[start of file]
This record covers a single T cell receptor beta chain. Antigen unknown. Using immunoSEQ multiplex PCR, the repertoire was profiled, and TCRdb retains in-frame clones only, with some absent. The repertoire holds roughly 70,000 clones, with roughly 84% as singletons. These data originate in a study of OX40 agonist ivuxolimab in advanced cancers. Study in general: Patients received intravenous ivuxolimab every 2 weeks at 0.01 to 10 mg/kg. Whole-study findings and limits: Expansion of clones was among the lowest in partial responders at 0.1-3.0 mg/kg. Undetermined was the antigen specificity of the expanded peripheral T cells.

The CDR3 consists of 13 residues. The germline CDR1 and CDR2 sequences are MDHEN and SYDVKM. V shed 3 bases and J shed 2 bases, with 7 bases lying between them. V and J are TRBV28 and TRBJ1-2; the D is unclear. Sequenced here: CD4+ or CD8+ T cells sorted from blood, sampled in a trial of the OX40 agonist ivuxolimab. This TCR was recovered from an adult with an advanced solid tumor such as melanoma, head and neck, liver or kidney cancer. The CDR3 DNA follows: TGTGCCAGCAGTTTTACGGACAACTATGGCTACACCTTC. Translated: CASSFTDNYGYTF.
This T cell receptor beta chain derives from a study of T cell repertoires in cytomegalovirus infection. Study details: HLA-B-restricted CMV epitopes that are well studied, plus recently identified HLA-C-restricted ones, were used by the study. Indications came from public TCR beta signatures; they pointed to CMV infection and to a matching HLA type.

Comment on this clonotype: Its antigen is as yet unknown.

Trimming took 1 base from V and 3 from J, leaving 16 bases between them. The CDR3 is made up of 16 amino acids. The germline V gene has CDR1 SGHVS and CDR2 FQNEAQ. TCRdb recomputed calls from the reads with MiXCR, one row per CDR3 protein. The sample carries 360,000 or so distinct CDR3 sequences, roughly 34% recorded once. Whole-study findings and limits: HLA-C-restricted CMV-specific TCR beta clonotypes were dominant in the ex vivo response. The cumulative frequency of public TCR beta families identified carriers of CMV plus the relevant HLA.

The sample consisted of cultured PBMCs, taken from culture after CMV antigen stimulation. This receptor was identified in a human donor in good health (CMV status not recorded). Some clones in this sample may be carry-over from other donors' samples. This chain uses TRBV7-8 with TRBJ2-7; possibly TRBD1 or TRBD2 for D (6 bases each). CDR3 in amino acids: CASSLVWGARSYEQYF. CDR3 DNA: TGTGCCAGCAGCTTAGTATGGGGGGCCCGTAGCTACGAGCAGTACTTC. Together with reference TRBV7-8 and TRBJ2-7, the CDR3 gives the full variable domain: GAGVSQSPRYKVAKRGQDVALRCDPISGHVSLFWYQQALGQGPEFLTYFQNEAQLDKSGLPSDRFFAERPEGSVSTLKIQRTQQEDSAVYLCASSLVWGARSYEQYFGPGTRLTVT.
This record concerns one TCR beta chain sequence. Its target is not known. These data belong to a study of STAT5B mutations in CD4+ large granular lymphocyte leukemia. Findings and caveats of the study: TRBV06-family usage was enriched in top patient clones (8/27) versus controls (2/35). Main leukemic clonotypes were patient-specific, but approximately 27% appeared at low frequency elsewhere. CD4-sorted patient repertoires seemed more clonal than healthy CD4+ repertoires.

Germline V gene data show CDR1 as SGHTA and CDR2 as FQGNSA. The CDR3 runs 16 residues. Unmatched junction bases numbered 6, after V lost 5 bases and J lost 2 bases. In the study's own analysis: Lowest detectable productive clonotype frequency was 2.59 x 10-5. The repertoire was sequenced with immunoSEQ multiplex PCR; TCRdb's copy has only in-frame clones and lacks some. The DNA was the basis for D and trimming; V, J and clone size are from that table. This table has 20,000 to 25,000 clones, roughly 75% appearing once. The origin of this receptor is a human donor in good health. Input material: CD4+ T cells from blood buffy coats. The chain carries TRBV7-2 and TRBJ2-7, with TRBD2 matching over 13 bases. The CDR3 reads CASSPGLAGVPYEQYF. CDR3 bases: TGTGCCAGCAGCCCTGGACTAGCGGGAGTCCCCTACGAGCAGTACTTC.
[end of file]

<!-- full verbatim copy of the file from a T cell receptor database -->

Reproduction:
This record covers a single T cell receptor beta chain. Antigen unknown. Using immunoSEQ multiplex PCR, the repertoire was profiled, and TCRdb retains in-frame clones only, with some absent. The repertoire holds roughly 70,000 clones, with roughly 84% as singletons. These data originate in a study of OX40 agonist ivuxolimab in advanced cancers. Study in general: Patients received intravenous ivuxolimab every 2 weeks at 0.01 to 10 mg/kg. Whole-study findings and limits: Expansion of clones was among the lowest in partial responders at 0.1-3.0 mg/kg. Undetermined was the antigen specificity of the expanded peripheral T cells.

The CDR3 consists of 13 residues. The germline CDR1 and CDR2 sequences are MDHEN and SYDVKM. V shed 3 bases and J shed 2 bases, with 7 bases lying between them. V and J are TRBV28 and TRBJ1-2; the D is unclear. Sequenced here: CD4+ or CD8+ T cells sorted from blood, sampled in a trial of the OX40 agonist ivuxolimab. This TCR was recovered from an adult with an advanced solid tumor such as melanoma, head and neck, liver or kidney cancer. The CDR3 DNA follows: TGTGCCAGCAGTTTTACGGACAACTATGGCTACACCTTC. Translated: CASSFTDNYGYTF.
This T cell receptor beta chain derives from a study of T cell repertoires in cytomegalovirus infection. Study details: HLA-B-restricted CMV epitopes that are well studied, plus recently identified HLA-C-restricted ones, were used by the study. Indications came from public TCR beta signatures; they pointed to CMV infection and to a matching HLA type.

Comment on this clonotype: Its antigen is as yet unknown.

Trimming took 1 base from V and 3 from J, leaving 16 bases between them. The CDR3 is made up of 16 amino acids. The germline V gene has CDR1 SGHVS and CDR2 FQNEAQ. TCRdb recomputed calls from the reads with MiXCR, one row per CDR3 protein. The sample carries 360,000 or so distinct CDR3 sequences, roughly 34% recorded once. Whole-study findings and limits: HLA-C-restricted CMV-specific TCR beta clonotypes were dominant in the ex vivo response. The cumulative frequency of public TCR beta families identified carriers of CMV plus the relevant HLA.

The sample consisted of cultured PBMCs, taken from culture after CMV antigen stimulation. This receptor was identified in a human donor in good health (CMV status not recorded). Some clones in this sample may be carry-over from other donors' samples. This chain uses TRBV7-8 with TRBJ2-7; possibly TRBD1 or TRBD2 for D (6 bases each). CDR3 in amino acids: CASSLVWGARSYEQYF. CDR3 DNA: TGTGCCAGCAGCTTAGTATGGGGGGCCCGTAGCTACGAGCAGTACTTC. Together with reference TRBV7-8 and TRBJ2-7, the CDR3 gives the full variable domain: GAGVSQSPRYKVAKRGQDVALRCDPISGHVSLFWYQQALGQGPEFLTYFQNEAQLDKSGLPSDRFFAERPEGSVSTLKIQRTQQEDSAVYLCASSLVWGARSYEQYFGPGTRLTVT.
This record concerns one TCR beta chain sequence. Its target is not known. These data belong to a study of STAT5B mutations in CD4+ large granular lymphocyte leukemia. Findings and caveats of the study: TRBV06-family usage was enriched in top patient clones (8/27) versus controls (2/35). Main leukemic clonotypes were patient-specific, but approximately 27% appeared at low frequency elsewhere. CD4-sorted patient repertoires seemed more clonal than healthy CD4+ repertoires.

Germline V gene data show CDR1 as SGHTA and CDR2 as FQGNSA. The CDR3 runs 16 residues. Unmatched junction bases numbered 6, after V lost 5 bases and J lost 2 bases. In the study's own analysis: Lowest detectable productive clonotype frequency was 2.59 x 10-5. The repertoire was sequenced with immunoSEQ multiplex PCR; TCRdb's copy has only in-frame clones and lacks some. The DNA was the basis for D and trimming; V, J and clone size are from that table. This table has 20,000 to 25,000 clones, roughly 75% appearing once. The origin of this receptor is a human donor in good health. Input material: CD4+ T cells from blood buffy coats. The chain carries TRBV7-2 and TRBJ2-7, with TRBD2 matching over 13 bases. The CDR3 reads CASSPGLAGVPYEQYF. CDR3 bases: TGTGCCAGCAGCCCTGGACTAGCGGGAGTCCCCTACGAGCAGTACTTC.